Social security number stolen not once, but twice

 What happens when your social security number is stolen not once, but twice?

As a young adult, Labreaya Bell is busy planning for her future, but that's difficult when she can't escape having her identity stolen in her past. Earlier this March, the 19-year-old got her first full-time job at Federal Express in Maple Grove, but when the company showed her the results of a background check, Bell was surprised to see a half dozen people using her social security number.

What makes this even more outrageous is that Bell's mom discovered someone was using her daughter's social security number to work at Hennepin Faculty Associates, the physicians group that staffs Hennepin County Medical Center. That was seven years ago, when she was just 12. At the time, the Social Security Administration wouldn't give Bell a new number, telling her mom it would monitor her number for any unusual activity and to contact the Federal Trade Commission and file a police report. This week, she got the same advice.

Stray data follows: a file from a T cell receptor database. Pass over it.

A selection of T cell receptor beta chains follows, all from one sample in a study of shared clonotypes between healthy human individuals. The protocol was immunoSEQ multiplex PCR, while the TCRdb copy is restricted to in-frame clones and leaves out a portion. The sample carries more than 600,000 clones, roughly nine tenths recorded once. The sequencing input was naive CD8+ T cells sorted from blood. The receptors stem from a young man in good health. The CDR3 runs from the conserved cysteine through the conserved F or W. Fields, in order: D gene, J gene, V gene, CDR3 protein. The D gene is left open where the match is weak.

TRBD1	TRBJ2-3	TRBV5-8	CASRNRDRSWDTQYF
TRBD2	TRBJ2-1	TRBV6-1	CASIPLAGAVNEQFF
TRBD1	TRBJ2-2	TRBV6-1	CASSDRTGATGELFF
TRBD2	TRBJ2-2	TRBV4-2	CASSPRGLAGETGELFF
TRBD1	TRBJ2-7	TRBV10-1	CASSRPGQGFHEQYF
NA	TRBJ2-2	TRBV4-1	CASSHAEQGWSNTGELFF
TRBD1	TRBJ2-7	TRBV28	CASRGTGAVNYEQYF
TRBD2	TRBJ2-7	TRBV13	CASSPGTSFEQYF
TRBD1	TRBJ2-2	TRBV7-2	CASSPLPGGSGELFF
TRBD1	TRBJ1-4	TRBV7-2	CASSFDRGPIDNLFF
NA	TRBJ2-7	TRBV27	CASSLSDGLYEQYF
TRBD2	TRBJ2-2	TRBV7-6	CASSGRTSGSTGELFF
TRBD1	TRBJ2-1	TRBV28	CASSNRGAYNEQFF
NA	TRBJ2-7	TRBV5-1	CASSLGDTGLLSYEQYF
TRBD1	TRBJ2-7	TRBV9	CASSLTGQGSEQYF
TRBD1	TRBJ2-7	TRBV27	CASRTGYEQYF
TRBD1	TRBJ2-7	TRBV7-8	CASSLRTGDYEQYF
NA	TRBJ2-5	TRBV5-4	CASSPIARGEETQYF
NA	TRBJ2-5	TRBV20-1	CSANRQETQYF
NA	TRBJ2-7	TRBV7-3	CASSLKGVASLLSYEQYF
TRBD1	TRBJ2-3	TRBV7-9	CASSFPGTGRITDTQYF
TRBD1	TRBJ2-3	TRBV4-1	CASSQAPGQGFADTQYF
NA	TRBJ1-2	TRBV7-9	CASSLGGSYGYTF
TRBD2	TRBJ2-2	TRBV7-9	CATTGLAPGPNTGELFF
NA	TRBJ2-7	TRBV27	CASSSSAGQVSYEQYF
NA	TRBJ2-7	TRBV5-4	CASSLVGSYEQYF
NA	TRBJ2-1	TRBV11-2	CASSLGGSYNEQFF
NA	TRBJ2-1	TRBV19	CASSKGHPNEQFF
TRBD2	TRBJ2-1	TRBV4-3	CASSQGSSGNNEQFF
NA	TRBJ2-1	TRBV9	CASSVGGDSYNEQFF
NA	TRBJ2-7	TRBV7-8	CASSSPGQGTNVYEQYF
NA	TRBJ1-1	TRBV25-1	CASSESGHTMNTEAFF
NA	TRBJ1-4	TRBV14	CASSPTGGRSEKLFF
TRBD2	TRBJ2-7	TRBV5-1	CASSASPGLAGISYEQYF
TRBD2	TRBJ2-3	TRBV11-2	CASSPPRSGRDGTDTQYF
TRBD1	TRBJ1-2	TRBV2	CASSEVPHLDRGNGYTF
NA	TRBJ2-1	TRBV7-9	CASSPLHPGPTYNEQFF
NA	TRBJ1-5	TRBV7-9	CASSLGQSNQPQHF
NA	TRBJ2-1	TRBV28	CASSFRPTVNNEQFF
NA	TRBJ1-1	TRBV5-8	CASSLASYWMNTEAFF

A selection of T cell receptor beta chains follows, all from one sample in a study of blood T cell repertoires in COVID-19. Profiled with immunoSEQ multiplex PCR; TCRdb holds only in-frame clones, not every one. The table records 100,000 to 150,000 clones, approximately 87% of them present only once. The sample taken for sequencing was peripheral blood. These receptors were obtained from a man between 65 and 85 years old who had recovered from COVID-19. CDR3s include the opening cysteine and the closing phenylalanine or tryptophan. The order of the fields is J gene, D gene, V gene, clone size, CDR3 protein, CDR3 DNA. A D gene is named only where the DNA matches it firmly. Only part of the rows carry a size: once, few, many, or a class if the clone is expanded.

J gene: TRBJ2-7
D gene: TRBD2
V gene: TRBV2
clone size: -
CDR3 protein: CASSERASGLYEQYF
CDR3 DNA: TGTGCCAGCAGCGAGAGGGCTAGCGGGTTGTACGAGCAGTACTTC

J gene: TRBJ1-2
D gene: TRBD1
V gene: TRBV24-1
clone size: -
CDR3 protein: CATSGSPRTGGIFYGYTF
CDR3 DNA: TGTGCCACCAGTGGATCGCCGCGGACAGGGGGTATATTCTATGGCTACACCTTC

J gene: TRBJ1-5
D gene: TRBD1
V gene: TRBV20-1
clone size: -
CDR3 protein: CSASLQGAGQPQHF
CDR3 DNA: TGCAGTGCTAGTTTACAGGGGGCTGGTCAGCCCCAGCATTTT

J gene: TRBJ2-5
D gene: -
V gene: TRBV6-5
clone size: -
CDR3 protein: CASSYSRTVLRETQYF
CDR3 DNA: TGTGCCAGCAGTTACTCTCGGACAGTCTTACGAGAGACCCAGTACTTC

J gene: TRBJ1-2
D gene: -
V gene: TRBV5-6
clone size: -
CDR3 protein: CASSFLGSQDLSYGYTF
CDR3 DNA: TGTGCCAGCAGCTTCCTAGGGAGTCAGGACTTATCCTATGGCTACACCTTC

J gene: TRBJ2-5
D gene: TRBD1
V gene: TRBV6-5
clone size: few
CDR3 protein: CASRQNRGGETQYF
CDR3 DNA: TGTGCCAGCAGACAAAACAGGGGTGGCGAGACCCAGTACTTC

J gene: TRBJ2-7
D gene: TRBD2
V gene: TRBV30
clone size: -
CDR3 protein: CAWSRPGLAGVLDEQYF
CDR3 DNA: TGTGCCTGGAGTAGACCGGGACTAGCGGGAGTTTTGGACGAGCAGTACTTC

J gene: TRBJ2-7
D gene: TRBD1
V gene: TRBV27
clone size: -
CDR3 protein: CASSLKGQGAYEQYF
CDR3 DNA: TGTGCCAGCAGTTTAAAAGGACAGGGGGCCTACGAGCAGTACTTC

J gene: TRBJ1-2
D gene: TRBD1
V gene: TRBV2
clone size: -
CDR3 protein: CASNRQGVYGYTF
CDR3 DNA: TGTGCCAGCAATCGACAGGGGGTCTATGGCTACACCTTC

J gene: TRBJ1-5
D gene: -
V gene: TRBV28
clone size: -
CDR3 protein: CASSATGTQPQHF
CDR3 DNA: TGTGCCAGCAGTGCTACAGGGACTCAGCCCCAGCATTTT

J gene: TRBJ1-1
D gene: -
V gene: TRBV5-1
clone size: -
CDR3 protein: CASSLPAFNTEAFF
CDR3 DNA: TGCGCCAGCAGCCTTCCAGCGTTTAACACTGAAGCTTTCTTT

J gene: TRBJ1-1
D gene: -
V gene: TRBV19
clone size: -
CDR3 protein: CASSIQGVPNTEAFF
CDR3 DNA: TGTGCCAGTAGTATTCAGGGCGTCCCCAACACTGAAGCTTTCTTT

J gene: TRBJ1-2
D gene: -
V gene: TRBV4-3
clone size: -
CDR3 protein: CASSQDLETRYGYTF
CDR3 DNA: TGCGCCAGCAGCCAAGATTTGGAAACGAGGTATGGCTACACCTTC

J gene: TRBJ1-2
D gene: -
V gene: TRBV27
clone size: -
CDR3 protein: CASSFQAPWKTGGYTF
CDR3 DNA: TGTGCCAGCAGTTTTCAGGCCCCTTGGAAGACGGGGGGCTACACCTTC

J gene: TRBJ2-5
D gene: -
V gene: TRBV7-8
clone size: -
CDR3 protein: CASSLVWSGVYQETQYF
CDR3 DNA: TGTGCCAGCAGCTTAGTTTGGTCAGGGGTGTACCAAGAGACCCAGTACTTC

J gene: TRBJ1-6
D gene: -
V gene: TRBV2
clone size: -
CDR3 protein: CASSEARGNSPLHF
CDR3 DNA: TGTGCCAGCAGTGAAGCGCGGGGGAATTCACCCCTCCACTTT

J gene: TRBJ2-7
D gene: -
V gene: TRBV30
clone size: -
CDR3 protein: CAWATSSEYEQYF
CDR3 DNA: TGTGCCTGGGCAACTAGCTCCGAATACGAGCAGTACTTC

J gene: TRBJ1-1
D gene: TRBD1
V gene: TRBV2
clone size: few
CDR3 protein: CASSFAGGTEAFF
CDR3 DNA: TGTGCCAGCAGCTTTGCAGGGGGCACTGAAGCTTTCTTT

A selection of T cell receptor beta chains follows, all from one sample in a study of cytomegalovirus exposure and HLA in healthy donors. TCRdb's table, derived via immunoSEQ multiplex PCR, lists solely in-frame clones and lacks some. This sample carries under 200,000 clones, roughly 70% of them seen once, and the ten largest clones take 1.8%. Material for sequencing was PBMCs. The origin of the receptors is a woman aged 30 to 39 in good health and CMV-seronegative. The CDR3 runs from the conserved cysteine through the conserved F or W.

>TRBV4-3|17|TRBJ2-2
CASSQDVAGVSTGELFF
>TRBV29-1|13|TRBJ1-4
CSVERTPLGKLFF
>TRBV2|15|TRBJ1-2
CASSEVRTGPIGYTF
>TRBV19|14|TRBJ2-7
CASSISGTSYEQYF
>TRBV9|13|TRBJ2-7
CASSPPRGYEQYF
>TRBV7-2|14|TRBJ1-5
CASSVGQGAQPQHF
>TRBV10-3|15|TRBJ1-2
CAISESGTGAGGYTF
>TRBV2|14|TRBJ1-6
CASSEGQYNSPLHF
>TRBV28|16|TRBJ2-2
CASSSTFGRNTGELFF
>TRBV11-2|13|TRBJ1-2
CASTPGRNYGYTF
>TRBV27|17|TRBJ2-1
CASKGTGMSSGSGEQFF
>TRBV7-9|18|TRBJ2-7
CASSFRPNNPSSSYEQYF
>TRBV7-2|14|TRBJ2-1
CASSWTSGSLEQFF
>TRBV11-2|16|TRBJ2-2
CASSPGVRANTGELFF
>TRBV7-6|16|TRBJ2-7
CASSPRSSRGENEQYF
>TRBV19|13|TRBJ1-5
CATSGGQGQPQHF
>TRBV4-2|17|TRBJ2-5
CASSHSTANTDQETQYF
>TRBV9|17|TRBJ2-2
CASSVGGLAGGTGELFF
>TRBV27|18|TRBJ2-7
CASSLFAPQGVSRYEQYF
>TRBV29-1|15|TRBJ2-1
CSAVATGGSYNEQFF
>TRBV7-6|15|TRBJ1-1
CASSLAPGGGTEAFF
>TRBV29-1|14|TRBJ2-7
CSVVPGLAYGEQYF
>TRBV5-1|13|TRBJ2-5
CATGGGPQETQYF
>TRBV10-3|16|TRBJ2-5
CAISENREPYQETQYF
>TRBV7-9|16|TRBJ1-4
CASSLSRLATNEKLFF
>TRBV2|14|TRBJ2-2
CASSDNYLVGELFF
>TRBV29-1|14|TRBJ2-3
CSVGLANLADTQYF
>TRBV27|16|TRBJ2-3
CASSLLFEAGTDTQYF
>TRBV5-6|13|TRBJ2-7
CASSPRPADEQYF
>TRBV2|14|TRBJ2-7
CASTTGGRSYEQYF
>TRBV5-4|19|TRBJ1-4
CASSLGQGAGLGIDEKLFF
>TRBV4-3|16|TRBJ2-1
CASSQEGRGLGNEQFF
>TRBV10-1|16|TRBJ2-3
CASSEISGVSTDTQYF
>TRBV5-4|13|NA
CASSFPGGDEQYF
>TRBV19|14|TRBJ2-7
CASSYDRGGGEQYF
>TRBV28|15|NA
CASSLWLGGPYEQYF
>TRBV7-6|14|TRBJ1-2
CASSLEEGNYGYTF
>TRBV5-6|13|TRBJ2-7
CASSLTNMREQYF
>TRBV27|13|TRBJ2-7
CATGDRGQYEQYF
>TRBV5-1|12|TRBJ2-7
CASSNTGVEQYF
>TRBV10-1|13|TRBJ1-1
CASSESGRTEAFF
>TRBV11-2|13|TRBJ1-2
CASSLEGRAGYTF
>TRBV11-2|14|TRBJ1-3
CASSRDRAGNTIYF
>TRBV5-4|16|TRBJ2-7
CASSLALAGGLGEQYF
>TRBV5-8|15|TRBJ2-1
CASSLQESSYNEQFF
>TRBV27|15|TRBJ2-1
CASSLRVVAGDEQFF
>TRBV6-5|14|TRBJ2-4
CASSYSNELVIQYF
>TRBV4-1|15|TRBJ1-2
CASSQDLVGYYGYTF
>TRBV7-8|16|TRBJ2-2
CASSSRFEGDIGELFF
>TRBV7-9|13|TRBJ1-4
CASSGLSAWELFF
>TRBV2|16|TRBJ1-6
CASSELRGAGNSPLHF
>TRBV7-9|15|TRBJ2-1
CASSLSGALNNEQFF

"Filing her taxes, I'm not sure what we're supposed to do. Is it going to work when we go to do it? Or is it going to say sorry, someone else has applied?" her mother asked.

Meanwhile, Bell plans to work for a while to save money to go to college, but she's already learned a lesson in how long lasting the consequences of identity theft can be.

A representative from the Social Security Administration told us new numbers can be issued if an individual can show their number has been misused and that they are having ongoing problems because of it. He declined to discuss any specifics of Bell's case.


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